4.2V8 of S5 replaced by 3.0 litre Supercharged V6 TFSI engine producing 245kW/333PS. Also has stop-start technology for better fuel efficiency. Audi claims an average fuel economy of 8.9 litres/100 km (compared to the 12.6 litres/100 km in the V8 coupe and 10.7 litres/100 km in the Cabriolet).
Equipped with its new and 20 per cent more efficient engine, and with standard S tronic twin clutch transmission in common with Sportback and Cabriolet counterparts, the S5 Coupe can power to 62mph from rest in 4.9 seconds – a 0.2-second improvement over the 4.2V8 – on the way to a governed 155mph top speed. Combined fuel economy stands at 34.9mpg, a significant improvement over the tiptronic V8 Coupe’s 26.4mpg.
At the other end of the spectrum, the entry level 1.8-litre TFSI unit, which will be available across the ranges, has been completely redesigned. It features ground-breaking innovations in many areas, including control of the valves and their lift, thermal management, fuel injection, turbocharging and the integration of the exhaust manifold. With power increased from 160PS to 170PS, it effectively replaces the 180PS version of the four-cylinder 2.0-litre TFSI engine, and in the A5 Coupe combines best-in-class 49.6mpg economy potential with a 21 per cent reduction inoutput to 134g/km CO2.
The four-cylinder, 2.0-litre TFSI engine continues in 211PS form in all variants, offering up to 44.1mpg with CO2emissions of as little as 149g/km. New to the diesel-powered line-up is the 204PS version of the acclaimed 3.0-litre V6 TDI which has already brought exceptional economy and efficiency to the A6 Saloon, A7 Sportback and A8 luxury saloon. Replacing the outgoing 2.7-litre, 190PS V6 TDI, it can deliver up to 57.6mpg at the expense of just 129g/km of CO2when it is installed in the front-wheel-drive A5 Coupe. The existing 3.0-litre TDI unit which works in conjunction with quattro all-wheel-drive also continues in upgraded 245PS form.
The efficiency standard-bearer in the new range will undoubtedly be the heavily modified 2.0-litre TDI, which with the potential for up to 60.1mpg and emissions of just 122g/km in the manual transmission A5 2.0 TDI Coupe sets new standards in the class.
As before, six-speed manual, seven-speed S tronic twin-clutch and eight-speed multitronic CVT transmissions will feature depending on the engine chosen, as will quattro all-wheel-drive. The 2012 Model Year A5 ranges upgrade to the latest system combining the crown gear centre differential - first seen in the RS 5 - with torque vectoring for even more effective torque distribution. The quattro system is offered as an optional extra for the 2.0-litre TFSI 211PS petrol and 2.0-litre TDI 177PS units, and as standard in conjunction with 3.0-litre TFSI 272PS and 3.0-litre TDI 245PS engines. As is always the case, the S models are quattro-equipped by definition.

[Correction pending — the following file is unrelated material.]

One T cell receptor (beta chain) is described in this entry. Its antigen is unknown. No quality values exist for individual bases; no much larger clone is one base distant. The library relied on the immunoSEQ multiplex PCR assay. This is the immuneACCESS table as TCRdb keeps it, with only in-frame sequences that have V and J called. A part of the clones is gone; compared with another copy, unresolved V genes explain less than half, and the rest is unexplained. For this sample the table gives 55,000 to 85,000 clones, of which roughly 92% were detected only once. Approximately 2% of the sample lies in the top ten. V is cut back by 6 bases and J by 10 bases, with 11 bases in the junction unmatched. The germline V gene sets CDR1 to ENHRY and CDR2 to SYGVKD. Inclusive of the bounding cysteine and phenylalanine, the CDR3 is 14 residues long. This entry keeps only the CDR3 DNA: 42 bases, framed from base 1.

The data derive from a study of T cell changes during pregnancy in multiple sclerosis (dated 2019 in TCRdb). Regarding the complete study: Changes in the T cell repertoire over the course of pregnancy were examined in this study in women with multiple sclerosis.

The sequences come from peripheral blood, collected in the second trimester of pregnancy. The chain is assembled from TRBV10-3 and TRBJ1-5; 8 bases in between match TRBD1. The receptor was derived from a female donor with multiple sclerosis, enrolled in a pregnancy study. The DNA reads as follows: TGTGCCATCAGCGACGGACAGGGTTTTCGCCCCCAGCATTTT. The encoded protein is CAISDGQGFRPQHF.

Availability of the quattro rear sports differential, which further enhances agility and adjustability by enabling torque to be apportioned between the rear wheels, also now extends to all quattro-equipped models in the latest ranges.
With or without the quattro advantage the latest A5 models will cover ground even more effectively thanks to revisions to the predominantly aluminium lightweight suspension, and most notably to the damper settings and rear suspension bearings.
Especially keen drivers can specify the Audi drive select adaptive dynamics system, which in its standard form allows them to fine-tune the amount of power steering assistance, the response of the throttle and the automatic transmission’s shift points. In its latest form, the system adds a fourth ‘Efficiency’ option to its settings list, which originally offered ‘Comfort’, ‘Auto’ and ‘Dynamic’ modes. In the Efficiency mode, all the above functions, plus the air conditioning unit, are configured for minimal power consumption.
If optional satellite navigation is fitted, Audi drive select also incorporates a fifth ‘Individual’ setting which allows even more precise tailoring of the various elements to suit personal preferences. For the ultimate in driver control, it will also be possible to specify additional ‘modules’ that add adjustable damping, variable ratio dynamic steering and the ability to fine-tune the sensitivity of the sport differential.
All three variants cut more of a dash visually too, thanks to gentle re-shaping of the bumpers, grilles, bonnets and front and rear light clusters which brings the A5 look subtly into line with the very latest Audi design language. The changes are particularly apparent in S line models, which now feature LED strip daytime running lights that virtually surround the headlight unit at the front, and newly designed LED strip lights at the rear. This striking light set-up can also be specified for all other versions at extra cost as part of a package that also includes adaptive swivelling headlights for improved corner illumination.
Inside, the A5 models have exceeded their own already regularly praised standards in their latest form. Among the detail changes to the premium quality cabin are new steering wheels, including an option for a flat-bottomed wheel, new steering column stalks and narrow chrome clasps framing the control elements. Also updated are the ignition key, the selector lever for the automatic transmission, the buttons for the optional Audi drive select system and seat heating/ventilation and the air conditioning and multifunction steering wheel controls. The bezels on the instrument cluster and centre console have a new finish, and there is also a new selection of upholstery and inlays.